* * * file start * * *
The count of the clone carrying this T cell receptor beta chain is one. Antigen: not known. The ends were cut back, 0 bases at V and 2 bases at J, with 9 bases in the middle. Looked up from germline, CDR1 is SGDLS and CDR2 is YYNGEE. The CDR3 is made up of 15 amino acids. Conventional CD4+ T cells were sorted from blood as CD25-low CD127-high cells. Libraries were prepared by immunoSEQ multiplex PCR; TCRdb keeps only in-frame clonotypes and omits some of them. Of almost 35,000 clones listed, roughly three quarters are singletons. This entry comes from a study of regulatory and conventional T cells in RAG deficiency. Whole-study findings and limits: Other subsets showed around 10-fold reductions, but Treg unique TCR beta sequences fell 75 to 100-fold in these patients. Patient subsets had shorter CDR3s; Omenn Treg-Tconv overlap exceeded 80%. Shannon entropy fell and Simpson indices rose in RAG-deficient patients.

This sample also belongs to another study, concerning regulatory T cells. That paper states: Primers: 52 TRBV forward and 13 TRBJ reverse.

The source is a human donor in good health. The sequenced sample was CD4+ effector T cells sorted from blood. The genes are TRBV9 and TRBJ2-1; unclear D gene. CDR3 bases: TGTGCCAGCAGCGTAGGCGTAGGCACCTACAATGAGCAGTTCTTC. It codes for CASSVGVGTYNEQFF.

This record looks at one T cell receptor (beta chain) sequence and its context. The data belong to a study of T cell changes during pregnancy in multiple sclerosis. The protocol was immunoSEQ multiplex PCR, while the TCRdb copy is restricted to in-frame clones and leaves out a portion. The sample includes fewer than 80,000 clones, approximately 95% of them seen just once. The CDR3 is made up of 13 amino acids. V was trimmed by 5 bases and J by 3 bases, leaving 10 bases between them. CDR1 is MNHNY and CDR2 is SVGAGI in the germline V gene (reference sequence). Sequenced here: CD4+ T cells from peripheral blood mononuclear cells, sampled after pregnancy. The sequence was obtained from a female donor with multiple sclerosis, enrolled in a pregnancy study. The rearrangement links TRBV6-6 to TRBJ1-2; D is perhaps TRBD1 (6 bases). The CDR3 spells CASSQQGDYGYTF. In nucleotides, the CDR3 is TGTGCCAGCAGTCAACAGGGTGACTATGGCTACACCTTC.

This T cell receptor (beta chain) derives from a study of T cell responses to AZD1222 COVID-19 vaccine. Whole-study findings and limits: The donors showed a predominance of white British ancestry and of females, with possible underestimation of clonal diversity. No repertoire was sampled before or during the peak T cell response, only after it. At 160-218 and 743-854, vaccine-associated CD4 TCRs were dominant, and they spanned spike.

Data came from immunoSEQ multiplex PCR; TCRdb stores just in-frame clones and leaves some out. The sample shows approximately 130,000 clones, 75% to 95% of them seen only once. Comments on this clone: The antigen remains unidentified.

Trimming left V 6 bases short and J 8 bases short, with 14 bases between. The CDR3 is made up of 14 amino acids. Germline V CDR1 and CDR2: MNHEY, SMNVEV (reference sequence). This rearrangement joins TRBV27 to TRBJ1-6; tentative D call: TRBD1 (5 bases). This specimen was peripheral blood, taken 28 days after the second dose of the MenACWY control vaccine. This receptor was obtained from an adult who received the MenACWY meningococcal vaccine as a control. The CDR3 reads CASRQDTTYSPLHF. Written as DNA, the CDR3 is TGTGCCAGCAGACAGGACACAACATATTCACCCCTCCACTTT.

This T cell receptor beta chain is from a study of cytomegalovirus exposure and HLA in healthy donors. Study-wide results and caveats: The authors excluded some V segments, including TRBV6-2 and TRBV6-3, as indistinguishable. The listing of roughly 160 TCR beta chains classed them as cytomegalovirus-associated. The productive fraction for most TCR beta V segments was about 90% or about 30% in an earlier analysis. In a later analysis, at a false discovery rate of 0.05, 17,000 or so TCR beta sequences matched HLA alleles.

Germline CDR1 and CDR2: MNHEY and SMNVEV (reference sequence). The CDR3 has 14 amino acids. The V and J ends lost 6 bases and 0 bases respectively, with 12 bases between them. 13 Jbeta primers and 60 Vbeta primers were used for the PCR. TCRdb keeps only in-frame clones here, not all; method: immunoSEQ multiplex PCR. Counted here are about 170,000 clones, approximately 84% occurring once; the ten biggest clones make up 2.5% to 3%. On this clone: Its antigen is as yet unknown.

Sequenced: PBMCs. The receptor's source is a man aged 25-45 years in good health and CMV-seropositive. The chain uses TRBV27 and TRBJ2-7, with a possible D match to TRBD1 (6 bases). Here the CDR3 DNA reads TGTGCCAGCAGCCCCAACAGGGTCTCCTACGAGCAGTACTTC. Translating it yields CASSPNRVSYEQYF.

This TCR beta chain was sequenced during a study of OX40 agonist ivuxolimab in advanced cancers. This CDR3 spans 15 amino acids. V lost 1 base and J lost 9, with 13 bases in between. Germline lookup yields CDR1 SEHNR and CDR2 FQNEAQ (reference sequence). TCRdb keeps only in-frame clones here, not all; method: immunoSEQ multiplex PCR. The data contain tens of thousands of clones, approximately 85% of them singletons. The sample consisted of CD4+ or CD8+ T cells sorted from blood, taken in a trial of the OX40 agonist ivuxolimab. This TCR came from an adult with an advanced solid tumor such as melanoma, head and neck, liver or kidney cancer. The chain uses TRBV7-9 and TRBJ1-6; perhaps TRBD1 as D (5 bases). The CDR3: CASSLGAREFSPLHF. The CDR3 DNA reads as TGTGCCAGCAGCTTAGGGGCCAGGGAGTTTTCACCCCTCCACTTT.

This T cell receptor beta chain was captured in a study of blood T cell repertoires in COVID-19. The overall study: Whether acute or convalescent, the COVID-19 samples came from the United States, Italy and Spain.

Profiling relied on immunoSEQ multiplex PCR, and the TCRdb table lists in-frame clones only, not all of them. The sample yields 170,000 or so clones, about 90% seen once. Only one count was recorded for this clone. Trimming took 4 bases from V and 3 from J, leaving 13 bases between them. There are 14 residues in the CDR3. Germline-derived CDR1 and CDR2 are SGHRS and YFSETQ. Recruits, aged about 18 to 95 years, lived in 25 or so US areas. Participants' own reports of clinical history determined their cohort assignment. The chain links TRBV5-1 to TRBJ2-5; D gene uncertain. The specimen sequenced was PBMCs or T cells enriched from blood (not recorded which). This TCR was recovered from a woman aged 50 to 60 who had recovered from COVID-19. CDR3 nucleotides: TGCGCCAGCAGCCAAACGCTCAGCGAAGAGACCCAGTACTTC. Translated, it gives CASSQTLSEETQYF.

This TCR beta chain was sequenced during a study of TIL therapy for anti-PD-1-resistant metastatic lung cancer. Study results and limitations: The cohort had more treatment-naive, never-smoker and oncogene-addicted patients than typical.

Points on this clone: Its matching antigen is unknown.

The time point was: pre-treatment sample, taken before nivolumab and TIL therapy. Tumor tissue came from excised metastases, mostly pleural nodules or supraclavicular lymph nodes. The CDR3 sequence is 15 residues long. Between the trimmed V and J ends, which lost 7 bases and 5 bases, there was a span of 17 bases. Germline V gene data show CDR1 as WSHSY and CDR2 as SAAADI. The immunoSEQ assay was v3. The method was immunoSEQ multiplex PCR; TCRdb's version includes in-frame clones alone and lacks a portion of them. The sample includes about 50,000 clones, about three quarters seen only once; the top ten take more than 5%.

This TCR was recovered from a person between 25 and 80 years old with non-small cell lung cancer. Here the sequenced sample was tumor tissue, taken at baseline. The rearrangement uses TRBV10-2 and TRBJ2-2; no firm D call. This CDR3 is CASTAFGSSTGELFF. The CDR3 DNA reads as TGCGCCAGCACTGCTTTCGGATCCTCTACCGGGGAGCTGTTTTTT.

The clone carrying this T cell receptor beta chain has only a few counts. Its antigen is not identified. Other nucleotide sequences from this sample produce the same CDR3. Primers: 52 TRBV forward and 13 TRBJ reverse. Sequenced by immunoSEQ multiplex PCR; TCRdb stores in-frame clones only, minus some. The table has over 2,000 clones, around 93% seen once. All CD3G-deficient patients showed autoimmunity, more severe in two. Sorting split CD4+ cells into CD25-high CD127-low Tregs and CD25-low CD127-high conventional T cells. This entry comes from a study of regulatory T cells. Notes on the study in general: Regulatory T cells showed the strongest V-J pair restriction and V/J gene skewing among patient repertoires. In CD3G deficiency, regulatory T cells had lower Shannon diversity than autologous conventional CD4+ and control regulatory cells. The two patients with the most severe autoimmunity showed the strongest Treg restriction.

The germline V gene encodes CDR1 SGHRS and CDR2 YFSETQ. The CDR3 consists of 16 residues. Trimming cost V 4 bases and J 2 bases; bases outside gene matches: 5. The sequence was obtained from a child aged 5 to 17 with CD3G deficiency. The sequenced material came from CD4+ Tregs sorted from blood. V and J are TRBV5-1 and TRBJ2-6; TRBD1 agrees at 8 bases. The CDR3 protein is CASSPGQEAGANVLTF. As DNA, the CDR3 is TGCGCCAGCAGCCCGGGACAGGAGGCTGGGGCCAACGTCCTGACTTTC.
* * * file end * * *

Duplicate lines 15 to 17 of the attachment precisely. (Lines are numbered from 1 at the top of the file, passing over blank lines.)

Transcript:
Points on this clone: Its matching antigen is unknown.

The time point was: pre-treatment sample, taken before nivolumab and TIL therapy. Tumor tissue came from excised metastases, mostly pleural nodules or supraclavicular lymph nodes. The CDR3 sequence is 15 residues long. Between the trimmed V and J ends, which lost 7 bases and 5 bases, there was a span of 17 bases. Germline V gene data show CDR1 as WSHSY and CDR2 as SAAADI. The immunoSEQ assay was v3. The method was immunoSEQ multiplex PCR; TCRdb's version includes in-frame clones alone and lacks a portion of them. The sample includes about 50,000 clones, about three quarters seen only once; the top ten take more than 5%.

This TCR was recovered from a person between 25 and 80 years old with non-small cell lung cancer. Here the sequenced sample was tumor tissue, taken at baseline. The rearrangement uses TRBV10-2 and TRBJ2-2; no firm D call. This CDR3 is CASTAFGSSTGELFF. The CDR3 DNA reads as TGCGCCAGCACTGCTTTCGGATCCTCTACCGGGGAGCTGTTTTTT.